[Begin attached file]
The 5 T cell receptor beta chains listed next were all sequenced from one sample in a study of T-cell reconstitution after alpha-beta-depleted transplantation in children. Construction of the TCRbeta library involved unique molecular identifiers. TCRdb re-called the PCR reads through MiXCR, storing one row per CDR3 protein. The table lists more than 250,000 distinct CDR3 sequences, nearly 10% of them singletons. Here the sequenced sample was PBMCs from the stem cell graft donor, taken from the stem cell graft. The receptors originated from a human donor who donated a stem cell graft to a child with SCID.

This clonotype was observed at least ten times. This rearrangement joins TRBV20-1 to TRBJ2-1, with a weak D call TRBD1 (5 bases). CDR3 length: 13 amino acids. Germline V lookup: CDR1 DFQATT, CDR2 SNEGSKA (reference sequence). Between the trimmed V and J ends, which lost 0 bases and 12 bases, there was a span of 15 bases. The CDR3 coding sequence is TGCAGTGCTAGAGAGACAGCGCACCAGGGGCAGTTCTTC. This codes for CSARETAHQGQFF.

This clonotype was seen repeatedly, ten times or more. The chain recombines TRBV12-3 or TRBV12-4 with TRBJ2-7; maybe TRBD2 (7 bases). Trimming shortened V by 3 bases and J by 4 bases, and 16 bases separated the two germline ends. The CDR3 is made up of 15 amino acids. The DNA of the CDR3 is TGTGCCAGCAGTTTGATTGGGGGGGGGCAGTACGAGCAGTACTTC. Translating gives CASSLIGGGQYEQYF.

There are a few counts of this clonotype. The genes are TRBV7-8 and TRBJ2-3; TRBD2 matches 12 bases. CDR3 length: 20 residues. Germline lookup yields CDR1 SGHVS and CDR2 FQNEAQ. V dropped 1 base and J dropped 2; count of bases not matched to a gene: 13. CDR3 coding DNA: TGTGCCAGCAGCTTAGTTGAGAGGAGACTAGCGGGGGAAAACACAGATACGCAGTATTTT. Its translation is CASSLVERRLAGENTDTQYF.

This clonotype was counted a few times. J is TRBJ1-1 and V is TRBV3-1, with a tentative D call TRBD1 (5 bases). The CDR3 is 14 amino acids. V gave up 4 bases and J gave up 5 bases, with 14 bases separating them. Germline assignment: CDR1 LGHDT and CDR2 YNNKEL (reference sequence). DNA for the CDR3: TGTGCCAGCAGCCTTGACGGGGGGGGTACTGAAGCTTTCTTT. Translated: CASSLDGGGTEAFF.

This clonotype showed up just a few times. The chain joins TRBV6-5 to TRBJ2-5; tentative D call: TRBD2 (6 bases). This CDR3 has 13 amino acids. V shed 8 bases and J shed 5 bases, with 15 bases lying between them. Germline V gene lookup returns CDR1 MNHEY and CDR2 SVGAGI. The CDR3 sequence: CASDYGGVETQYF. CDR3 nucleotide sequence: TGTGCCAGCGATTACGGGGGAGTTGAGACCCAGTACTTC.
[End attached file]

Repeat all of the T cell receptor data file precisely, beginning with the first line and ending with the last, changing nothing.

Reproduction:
The 5 T cell receptor beta chains listed next were all sequenced from one sample in a study of T-cell reconstitution after alpha-beta-depleted transplantation in children. Construction of the TCRbeta library involved unique molecular identifiers. TCRdb re-called the PCR reads through MiXCR, storing one row per CDR3 protein. The table lists more than 250,000 distinct CDR3 sequences, nearly 10% of them singletons. Here the sequenced sample was PBMCs from the stem cell graft donor, taken from the stem cell graft. The receptors originated from a human donor who donated a stem cell graft to a child with SCID.

This clonotype was observed at least ten times. This rearrangement joins TRBV20-1 to TRBJ2-1, with a weak D call TRBD1 (5 bases). CDR3 length: 13 amino acids. Germline V lookup: CDR1 DFQATT, CDR2 SNEGSKA (reference sequence). Between the trimmed V and J ends, which lost 0 bases and 12 bases, there was a span of 15 bases. The CDR3 coding sequence is TGCAGTGCTAGAGAGACAGCGCACCAGGGGCAGTTCTTC. This codes for CSARETAHQGQFF.

This clonotype was seen repeatedly, ten times or more. The chain recombines TRBV12-3 or TRBV12-4 with TRBJ2-7; maybe TRBD2 (7 bases). Trimming shortened V by 3 bases and J by 4 bases, and 16 bases separated the two germline ends. The CDR3 is made up of 15 amino acids. The DNA of the CDR3 is TGTGCCAGCAGTTTGATTGGGGGGGGGCAGTACGAGCAGTACTTC. Translating gives CASSLIGGGQYEQYF.

There are a few counts of this clonotype. The genes are TRBV7-8 and TRBJ2-3; TRBD2 matches 12 bases. CDR3 length: 20 residues. Germline lookup yields CDR1 SGHVS and CDR2 FQNEAQ. V dropped 1 base and J dropped 2; count of bases not matched to a gene: 13. CDR3 coding DNA: TGTGCCAGCAGCTTAGTTGAGAGGAGACTAGCGGGGGAAAACACAGATACGCAGTATTTT. Its translation is CASSLVERRLAGENTDTQYF.

This clonotype was counted a few times. J is TRBJ1-1 and V is TRBV3-1, with a tentative D call TRBD1 (5 bases). The CDR3 is 14 amino acids. V gave up 4 bases and J gave up 5 bases, with 14 bases separating them. Germline assignment: CDR1 LGHDT and CDR2 YNNKEL (reference sequence). DNA for the CDR3: TGTGCCAGCAGCCTTGACGGGGGGGGTACTGAAGCTTTCTTT. Translated: CASSLDGGGTEAFF.

This clonotype showed up just a few times. The chain joins TRBV6-5 to TRBJ2-5; tentative D call: TRBD2 (6 bases). This CDR3 has 13 amino acids. V shed 8 bases and J shed 5 bases, with 15 bases lying between them. Germline V gene lookup returns CDR1 MNHEY and CDR2 SVGAGI. The CDR3 sequence: CASDYGGVETQYF. CDR3 nucleotide sequence: TGTGCCAGCGATTACGGGGGAGTTGAGACCCAGTACTTC.